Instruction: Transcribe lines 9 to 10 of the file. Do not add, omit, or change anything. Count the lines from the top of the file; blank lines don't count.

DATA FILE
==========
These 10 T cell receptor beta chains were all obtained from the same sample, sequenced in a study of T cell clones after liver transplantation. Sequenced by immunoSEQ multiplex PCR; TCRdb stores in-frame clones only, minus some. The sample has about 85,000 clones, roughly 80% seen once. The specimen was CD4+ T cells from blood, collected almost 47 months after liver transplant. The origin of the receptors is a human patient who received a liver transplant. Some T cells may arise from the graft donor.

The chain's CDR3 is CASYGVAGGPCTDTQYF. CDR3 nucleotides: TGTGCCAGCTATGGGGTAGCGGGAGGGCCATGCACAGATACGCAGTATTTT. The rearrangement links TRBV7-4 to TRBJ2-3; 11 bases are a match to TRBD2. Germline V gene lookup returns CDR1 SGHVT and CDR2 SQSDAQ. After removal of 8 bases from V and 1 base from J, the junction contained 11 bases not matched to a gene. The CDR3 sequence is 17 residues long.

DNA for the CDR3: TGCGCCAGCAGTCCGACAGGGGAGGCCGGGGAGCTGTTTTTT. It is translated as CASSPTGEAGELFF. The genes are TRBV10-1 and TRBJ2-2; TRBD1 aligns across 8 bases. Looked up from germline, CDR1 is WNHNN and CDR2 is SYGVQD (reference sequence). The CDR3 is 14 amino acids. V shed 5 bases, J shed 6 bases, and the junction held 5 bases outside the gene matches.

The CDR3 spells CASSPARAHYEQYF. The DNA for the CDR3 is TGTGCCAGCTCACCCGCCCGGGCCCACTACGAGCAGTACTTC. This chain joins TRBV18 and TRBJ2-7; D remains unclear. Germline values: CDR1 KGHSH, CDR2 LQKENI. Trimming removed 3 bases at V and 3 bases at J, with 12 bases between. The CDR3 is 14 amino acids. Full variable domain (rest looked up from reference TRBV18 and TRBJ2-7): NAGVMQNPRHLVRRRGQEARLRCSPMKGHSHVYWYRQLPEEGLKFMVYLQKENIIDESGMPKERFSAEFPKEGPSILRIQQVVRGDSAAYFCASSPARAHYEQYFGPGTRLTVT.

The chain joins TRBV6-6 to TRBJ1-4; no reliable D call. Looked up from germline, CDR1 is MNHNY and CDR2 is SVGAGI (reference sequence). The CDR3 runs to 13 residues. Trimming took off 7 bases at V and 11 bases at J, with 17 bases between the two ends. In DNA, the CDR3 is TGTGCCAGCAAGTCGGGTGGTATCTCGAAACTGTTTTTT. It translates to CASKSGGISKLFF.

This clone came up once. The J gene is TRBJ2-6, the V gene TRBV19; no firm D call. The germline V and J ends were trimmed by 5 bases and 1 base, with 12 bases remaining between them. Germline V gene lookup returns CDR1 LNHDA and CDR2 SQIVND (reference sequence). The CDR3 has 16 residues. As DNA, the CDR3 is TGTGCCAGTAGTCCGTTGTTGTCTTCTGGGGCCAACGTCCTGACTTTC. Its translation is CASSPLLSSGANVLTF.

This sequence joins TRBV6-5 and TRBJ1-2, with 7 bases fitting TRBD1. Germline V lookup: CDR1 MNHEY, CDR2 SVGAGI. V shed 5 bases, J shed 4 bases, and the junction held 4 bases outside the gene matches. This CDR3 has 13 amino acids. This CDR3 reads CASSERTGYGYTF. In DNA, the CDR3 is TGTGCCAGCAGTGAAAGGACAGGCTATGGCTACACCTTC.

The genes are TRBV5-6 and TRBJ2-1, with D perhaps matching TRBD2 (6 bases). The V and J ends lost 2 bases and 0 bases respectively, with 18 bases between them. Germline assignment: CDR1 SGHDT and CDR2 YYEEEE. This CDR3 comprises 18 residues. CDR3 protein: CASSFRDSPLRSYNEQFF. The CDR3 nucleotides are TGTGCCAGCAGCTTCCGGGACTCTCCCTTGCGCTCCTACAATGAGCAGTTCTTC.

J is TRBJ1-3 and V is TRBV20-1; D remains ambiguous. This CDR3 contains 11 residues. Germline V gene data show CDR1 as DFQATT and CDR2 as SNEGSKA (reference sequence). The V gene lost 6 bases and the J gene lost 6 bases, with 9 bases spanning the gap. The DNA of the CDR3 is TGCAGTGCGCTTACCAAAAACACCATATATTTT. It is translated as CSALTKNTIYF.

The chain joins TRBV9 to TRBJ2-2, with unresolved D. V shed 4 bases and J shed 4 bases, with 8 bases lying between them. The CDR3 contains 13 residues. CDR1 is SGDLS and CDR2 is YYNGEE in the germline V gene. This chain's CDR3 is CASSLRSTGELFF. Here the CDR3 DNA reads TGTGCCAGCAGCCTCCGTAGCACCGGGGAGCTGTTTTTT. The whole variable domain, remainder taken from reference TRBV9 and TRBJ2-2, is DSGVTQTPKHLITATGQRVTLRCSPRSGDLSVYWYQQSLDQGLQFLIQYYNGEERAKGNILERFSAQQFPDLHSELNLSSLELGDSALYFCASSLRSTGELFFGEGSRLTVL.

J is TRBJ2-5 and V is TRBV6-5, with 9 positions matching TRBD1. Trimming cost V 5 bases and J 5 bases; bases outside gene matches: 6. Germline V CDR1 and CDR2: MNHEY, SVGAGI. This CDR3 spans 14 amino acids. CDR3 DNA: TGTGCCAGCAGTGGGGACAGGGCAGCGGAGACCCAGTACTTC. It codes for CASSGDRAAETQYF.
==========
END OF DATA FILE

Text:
J is TRBJ1-3 and V is TRBV20-1; D remains ambiguous. This CDR3 contains 11 residues. Germline V gene data show CDR1 as DFQATT and CDR2 as SNEGSKA (reference sequence). The V gene lost 6 bases and the J gene lost 6 bases, with 9 bases spanning the gap. The DNA of the CDR3 is TGCAGTGCGCTTACCAAAAACACCATATATTTT. It is translated as CSALTKNTIYF.

The chain joins TRBV9 to TRBJ2-2, with unresolved D. V shed 4 bases and J shed 4 bases, with 8 bases lying between them. The CDR3 contains 13 residues. CDR1 is SGDLS and CDR2 is YYNGEE in the germline V gene. This chain's CDR3 is CASSLRSTGELFF. Here the CDR3 DNA reads TGTGCCAGCAGCCTCCGTAGCACCGGGGAGCTGTTTTTT. The whole variable domain, remainder taken from reference TRBV9 and TRBJ2-2, is DSGVTQTPKHLITATGQRVTLRCSPRSGDLSVYWYQQSLDQGLQFLIQYYNGEERAKGNILERFSAQQFPDLHSELNLSSLELGDSALYFCASSLRSTGELFFGEGSRLTVL.